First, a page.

Jeremy Essig is About to Get Raw & Personal (And Record a CD in Brennan's Basement)
|Photo by George Rodriguez|
|Standup Jeremy Essig is recording his fourth CD this weekend at Brennan's|
By 2009, he was sick of it. All of it.
So he enrolled in journalism school at Mizzou. He also landed a political reporting gig in Jefferson City.
But soon, cult-favorite standup Brian Posehn asked Essig to tour for a bit. So he did a couple shows, got slightly high with some audience members, ate a burrito, and realized he never should've left.
Once described as a purveyor of intelligent cynicism, Essig is somehow both cerebral and emotive. He's candid about his inner feelings, not to mention politics: he once ignited a gig-ending shouting match after cracking wise about President George W. Bush's invasion of Iraq.)
Essig is recording his fourth comedy CD this weekend at Brennan's.
How would you sum up your gig as a statehouse reporter in Jefferson City?
I found a good part of my time in Jeff City to be really disheartening. I was such a politics and government nerd, and to see it up close was really sad.
I met some really cool, hard-working, government staffers. The majority of what I saw, however -- between lobbying and politicians pontificating about garbage no intelligent person would believe -- was gross.
What exactly happened on the Brian Posehn tour that reignited your love for comedy?
I can remember the exact night I decided I wasn't leaving stand-up.
Brian brings in a bit of a different crowd, generally younger, and maybe more on my level in terms of music and comic book nerd-ity. Plus, Brian himself is a blast to be around. One of the nicest people I've met in this business and really genuine with his fans.
So I was doing a week with him at Comedy Works in Denver in July of 2010. After the final show on Saturday, I'm flying through the streets of Denver on the back of one of those bike taxis, eating burritos with people from the show and getting slightly high with them (which I rarely do).
I go back to the apartment that overlooked downtown Denver and I'm thinking "Really? You want to leave all of this behind?"
I called my then wife the next day and told her I wasn't quitting.
Apropos, you're not afraid to joke about your divorce. Does your ex-wife know? Is there a line when joking about it that you won't cross?
Well, especially at those first Brennan's shows in 2010, I was just a ball of
raw emotion. It just happened, and I really didn't know what was going on, or
really who I was as a person.
I mean one day you're married, the next day you're not. You can't go back to who you were at 27, but you also can't be that married guy any more.
I talked about the divorce extensively during an appearance on the Bob and Tom show in October 2010. I don't remember exactly what I said, but I did get a call from my ex-wife pretty soon after.
She was upset about something, and I don't know, perhaps it wasn't everyone's business, but it was honest. I try not to draw arbitrary lines not to cross. I mean, I think people relate best when you're being as honest as you can be.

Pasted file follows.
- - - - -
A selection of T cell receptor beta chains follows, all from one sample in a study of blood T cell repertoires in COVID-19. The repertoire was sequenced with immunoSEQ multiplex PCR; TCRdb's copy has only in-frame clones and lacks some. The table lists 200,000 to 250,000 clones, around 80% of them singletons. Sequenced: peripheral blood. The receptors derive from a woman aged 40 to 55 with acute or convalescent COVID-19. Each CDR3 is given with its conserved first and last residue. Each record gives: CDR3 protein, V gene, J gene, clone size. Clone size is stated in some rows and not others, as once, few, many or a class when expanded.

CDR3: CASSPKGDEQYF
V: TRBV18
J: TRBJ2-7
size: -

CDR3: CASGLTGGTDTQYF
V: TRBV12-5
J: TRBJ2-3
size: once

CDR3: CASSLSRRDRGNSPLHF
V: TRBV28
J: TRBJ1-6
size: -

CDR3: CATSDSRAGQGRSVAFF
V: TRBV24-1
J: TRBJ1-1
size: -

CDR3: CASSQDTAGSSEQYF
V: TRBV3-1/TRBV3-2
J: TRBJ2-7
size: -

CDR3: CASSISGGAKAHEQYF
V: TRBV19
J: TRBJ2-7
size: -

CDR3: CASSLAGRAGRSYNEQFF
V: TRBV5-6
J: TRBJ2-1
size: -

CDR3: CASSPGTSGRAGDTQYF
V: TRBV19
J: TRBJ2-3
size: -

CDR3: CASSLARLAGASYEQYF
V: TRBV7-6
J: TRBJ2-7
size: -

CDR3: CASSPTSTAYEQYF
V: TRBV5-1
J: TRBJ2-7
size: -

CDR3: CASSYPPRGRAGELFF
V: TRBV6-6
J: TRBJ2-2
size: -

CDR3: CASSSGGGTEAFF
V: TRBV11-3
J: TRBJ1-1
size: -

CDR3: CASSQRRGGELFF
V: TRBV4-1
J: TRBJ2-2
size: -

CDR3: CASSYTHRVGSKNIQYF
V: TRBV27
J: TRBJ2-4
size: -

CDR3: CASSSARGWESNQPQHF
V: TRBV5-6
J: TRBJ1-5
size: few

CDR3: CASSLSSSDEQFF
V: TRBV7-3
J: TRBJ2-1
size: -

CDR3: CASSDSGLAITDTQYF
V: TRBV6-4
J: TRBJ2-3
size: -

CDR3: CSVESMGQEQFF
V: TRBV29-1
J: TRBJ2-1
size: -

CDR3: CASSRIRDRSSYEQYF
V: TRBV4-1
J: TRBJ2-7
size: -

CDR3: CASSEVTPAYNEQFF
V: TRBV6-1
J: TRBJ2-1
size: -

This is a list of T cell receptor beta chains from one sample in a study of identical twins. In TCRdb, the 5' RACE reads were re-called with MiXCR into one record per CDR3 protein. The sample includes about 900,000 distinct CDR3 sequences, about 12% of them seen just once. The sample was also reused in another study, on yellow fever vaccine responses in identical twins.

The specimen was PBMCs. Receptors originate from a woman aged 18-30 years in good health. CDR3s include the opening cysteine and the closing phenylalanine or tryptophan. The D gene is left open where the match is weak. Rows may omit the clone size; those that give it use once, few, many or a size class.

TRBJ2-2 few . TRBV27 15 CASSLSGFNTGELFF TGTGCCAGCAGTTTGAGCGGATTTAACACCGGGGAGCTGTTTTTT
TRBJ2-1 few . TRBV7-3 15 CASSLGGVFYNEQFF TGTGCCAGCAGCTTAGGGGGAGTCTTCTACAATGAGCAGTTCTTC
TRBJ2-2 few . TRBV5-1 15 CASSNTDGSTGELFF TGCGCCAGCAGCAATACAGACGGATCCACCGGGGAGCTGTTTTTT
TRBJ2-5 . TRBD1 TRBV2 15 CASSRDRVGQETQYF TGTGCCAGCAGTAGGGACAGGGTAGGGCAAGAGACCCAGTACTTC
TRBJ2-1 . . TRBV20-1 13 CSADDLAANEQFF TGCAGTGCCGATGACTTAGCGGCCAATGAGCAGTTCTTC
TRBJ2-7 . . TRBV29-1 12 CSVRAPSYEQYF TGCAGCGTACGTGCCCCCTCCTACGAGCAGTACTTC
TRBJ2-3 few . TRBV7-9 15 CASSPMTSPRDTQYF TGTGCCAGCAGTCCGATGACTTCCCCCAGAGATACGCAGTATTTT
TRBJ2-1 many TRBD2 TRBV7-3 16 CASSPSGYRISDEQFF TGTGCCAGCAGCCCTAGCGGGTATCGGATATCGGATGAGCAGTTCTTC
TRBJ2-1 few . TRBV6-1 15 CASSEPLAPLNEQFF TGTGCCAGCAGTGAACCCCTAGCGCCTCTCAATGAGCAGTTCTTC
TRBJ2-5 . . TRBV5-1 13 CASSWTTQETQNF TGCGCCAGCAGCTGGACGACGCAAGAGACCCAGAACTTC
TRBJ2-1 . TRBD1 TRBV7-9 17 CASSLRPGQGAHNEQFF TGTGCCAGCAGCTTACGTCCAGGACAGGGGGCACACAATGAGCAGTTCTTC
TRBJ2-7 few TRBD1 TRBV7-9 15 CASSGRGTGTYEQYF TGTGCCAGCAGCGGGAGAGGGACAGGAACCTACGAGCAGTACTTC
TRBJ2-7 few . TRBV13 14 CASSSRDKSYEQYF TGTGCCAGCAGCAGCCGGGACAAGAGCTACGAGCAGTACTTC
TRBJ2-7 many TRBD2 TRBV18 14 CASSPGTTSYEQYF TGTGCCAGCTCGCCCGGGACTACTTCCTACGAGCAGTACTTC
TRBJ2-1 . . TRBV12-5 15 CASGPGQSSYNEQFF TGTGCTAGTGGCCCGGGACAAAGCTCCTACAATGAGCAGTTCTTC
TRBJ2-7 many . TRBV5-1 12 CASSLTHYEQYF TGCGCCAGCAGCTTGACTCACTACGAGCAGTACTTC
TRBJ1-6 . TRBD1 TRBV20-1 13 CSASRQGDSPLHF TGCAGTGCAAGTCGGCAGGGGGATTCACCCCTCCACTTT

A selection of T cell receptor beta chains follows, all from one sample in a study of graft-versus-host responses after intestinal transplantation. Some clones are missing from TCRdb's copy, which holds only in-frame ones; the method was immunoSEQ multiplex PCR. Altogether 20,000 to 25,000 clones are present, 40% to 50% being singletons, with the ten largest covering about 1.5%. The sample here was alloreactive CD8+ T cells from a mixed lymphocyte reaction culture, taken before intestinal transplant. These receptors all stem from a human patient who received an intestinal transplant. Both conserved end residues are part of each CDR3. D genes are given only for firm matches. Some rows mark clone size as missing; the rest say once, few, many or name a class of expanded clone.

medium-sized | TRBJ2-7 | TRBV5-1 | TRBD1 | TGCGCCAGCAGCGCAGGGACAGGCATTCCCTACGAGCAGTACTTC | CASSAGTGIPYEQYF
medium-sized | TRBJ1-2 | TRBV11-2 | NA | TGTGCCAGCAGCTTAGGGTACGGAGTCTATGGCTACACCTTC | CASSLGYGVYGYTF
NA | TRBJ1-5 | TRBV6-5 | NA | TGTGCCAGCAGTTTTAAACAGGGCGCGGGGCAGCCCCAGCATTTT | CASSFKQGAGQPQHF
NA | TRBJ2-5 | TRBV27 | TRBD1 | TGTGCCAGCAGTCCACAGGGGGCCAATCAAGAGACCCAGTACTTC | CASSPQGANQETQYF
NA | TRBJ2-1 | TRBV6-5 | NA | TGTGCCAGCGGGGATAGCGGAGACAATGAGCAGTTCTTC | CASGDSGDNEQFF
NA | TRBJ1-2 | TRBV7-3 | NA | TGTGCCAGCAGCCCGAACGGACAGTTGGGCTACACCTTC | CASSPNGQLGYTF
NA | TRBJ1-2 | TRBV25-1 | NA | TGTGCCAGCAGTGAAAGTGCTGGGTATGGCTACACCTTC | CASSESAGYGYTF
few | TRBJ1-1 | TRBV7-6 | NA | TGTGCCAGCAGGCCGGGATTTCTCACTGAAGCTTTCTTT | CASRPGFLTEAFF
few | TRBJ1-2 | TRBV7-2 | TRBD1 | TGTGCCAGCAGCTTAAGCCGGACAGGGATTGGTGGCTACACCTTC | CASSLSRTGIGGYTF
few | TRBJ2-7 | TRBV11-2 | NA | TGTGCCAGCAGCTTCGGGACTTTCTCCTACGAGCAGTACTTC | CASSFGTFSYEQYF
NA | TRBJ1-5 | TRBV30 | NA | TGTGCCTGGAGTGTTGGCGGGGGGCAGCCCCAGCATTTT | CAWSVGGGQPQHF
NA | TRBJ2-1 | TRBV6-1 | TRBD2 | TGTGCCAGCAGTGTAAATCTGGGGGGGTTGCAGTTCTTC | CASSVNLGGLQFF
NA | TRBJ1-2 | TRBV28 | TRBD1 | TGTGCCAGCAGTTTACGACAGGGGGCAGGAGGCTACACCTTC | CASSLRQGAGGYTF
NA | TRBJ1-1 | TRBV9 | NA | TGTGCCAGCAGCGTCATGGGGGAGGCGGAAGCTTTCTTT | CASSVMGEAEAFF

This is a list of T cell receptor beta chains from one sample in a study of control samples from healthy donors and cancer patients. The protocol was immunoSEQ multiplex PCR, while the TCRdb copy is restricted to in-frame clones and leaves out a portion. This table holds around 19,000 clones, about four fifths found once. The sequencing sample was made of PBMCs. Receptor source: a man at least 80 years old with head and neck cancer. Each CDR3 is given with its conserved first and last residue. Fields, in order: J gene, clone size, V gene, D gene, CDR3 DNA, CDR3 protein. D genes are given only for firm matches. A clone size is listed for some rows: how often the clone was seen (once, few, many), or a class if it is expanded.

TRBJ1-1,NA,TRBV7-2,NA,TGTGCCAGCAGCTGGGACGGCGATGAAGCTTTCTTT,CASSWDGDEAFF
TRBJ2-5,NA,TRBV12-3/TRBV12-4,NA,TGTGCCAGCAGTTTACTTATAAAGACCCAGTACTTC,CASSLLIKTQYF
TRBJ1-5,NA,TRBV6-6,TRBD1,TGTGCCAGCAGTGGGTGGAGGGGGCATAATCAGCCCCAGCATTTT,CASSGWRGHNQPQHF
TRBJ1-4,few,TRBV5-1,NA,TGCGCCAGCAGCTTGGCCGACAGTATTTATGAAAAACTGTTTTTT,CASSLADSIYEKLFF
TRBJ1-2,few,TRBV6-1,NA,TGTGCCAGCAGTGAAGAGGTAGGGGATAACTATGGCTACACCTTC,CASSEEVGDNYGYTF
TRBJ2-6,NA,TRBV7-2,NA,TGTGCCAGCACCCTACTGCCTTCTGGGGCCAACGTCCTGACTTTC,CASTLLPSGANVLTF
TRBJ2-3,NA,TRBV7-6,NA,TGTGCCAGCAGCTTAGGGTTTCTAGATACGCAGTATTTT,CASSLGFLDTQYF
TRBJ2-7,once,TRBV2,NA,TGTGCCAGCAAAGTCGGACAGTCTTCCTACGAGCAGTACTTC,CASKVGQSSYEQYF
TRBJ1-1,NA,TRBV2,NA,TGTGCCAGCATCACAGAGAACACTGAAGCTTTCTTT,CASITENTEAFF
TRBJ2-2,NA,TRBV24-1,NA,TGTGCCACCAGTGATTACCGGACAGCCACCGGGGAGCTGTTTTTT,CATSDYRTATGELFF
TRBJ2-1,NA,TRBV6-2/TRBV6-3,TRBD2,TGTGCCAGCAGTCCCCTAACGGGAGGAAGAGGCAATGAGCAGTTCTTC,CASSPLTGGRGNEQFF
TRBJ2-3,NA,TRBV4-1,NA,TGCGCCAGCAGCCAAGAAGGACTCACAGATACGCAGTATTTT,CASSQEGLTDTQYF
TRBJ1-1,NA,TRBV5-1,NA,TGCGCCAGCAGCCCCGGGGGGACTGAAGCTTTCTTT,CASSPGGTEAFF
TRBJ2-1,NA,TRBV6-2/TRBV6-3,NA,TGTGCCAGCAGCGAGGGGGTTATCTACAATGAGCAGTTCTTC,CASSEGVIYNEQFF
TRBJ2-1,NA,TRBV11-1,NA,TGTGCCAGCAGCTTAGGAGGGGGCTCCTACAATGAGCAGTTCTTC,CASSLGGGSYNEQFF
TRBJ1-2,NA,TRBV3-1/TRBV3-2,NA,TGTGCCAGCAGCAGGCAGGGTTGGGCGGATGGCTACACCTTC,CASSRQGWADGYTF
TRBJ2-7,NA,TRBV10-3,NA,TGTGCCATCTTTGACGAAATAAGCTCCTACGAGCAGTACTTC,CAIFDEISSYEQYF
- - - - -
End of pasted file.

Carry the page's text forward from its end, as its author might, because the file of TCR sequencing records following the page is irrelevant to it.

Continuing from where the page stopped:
With that in mind, when I do write about that period, I always look at the bit a second time and make sure I'm being fair to Jessi (my ex). I think it's important to make sure your perspective isn't just bashing another person. Besides being petty, I also think it turns people off.
The last time I saw you perform, about a year ago, the entire 10-minute set was a single story. Gabe Kea recently told me a lot of Cincinnati guys are doing long stories now. Have you become a story guy?
I tend to experiment a lot and sometimes my stories can go on forever. Likely, I was telling a story for the first time, trying to find the beats. Usually, I'll take that and then try to break the story down into smaller elements.
I'm not opposed to long stories, but I think there is also a line at which the audience loses interest. I suppose the key, for me at least, is to be honest, but also try not to waste a bunch of time with story elements that are unnecessary to the overall point. I think sometimes guys get too involved in their own stories, and never look at what can be taken out.
To be honest, I'm not a staunch anything anymore, working in the statehouse will probably do that to anyone. It almost feels like the guy who did a lot of politics pieces was a different person. I've moved past that.
I mean, I'll still touch on social issues occasionally, but politics really bores me. What's the point? These are really our choices? Even before he was elected, I wasn't a big Obama-ite.
To paraphrase my own joke I wrote when I phone banked for John Kerry in 2004: No one's really happy with the choices we have, but you have to pick something. It's like when you come home drunk and all you have in the freezer are fish sticks. You don't really want them, but the pizza places are closed, so you take what you can get.
Why the CD now?
For lack of a better term, it feels ready. The resentment/depression cycle really set in right about the time "Monque" [the last CD] was released in '08. It feels like I've completed a cycle. And the pieces from that cycle make up the new CD.
Also, I'm beginning to forget some of the bits, as they've moved out of the act to accommodate newer things. So, in a practical sense, I want to have a record of them before I totally forget how they go.